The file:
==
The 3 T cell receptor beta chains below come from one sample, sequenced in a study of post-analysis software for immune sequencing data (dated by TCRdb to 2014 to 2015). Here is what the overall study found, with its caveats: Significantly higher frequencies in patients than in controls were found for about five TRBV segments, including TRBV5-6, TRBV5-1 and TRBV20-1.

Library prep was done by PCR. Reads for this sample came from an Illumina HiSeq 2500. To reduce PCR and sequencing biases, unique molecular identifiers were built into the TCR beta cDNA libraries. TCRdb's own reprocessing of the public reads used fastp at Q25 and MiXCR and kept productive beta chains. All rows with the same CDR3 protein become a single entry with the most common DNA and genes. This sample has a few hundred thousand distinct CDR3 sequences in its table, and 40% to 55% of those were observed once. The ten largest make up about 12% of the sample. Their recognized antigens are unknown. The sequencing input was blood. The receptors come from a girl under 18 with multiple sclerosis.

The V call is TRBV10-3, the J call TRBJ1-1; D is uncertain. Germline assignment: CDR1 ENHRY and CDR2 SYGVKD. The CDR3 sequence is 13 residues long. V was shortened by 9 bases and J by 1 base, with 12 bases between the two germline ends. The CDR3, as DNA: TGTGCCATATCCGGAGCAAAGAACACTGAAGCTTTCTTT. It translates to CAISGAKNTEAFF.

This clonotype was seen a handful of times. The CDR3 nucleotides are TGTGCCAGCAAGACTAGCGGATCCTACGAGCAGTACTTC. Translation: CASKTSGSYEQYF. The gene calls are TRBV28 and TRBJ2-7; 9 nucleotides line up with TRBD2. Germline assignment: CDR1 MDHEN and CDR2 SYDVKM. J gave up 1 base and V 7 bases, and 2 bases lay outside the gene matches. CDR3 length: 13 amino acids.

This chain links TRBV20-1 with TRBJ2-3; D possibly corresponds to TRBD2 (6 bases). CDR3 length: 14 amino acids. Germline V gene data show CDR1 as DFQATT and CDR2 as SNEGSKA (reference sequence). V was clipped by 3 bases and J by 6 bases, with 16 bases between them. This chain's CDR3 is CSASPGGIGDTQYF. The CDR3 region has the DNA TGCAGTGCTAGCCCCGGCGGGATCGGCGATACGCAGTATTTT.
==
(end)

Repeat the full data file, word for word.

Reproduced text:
The 3 T cell receptor beta chains below come from one sample, sequenced in a study of post-analysis software for immune sequencing data (dated by TCRdb to 2014 to 2015). Here is what the overall study found, with its caveats: Significantly higher frequencies in patients than in controls were found for about five TRBV segments, including TRBV5-6, TRBV5-1 and TRBV20-1.

Library prep was done by PCR. Reads for this sample came from an Illumina HiSeq 2500. To reduce PCR and sequencing biases, unique molecular identifiers were built into the TCR beta cDNA libraries. TCRdb's own reprocessing of the public reads used fastp at Q25 and MiXCR and kept productive beta chains. All rows with the same CDR3 protein become a single entry with the most common DNA and genes. This sample has a few hundred thousand distinct CDR3 sequences in its table, and 40% to 55% of those were observed once. The ten largest make up about 12% of the sample. Their recognized antigens are unknown. The sequencing input was blood. The receptors come from a girl under 18 with multiple sclerosis.

The V call is TRBV10-3, the J call TRBJ1-1; D is uncertain. Germline assignment: CDR1 ENHRY and CDR2 SYGVKD. The CDR3 sequence is 13 residues long. V was shortened by 9 bases and J by 1 base, with 12 bases between the two germline ends. The CDR3, as DNA: TGTGCCATATCCGGAGCAAAGAACACTGAAGCTTTCTTT. It translates to CAISGAKNTEAFF.

This clonotype was seen a handful of times. The CDR3 nucleotides are TGTGCCAGCAAGACTAGCGGATCCTACGAGCAGTACTTC. Translation: CASKTSGSYEQYF. The gene calls are TRBV28 and TRBJ2-7; 9 nucleotides line up with TRBD2. Germline assignment: CDR1 MDHEN and CDR2 SYDVKM. J gave up 1 base and V 7 bases, and 2 bases lay outside the gene matches. CDR3 length: 13 amino acids.

This chain links TRBV20-1 with TRBJ2-3; D possibly corresponds to TRBD2 (6 bases). CDR3 length: 14 amino acids. Germline V gene data show CDR1 as DFQATT and CDR2 as SNEGSKA (reference sequence). V was clipped by 3 bases and J by 6 bases, with 16 bases between them. This chain's CDR3 is CSASPGGIGDTQYF. The CDR3 region has the DNA TGCAGTGCTAGCCCCGGCGGGATCGGCGATACGCAGTATTTT.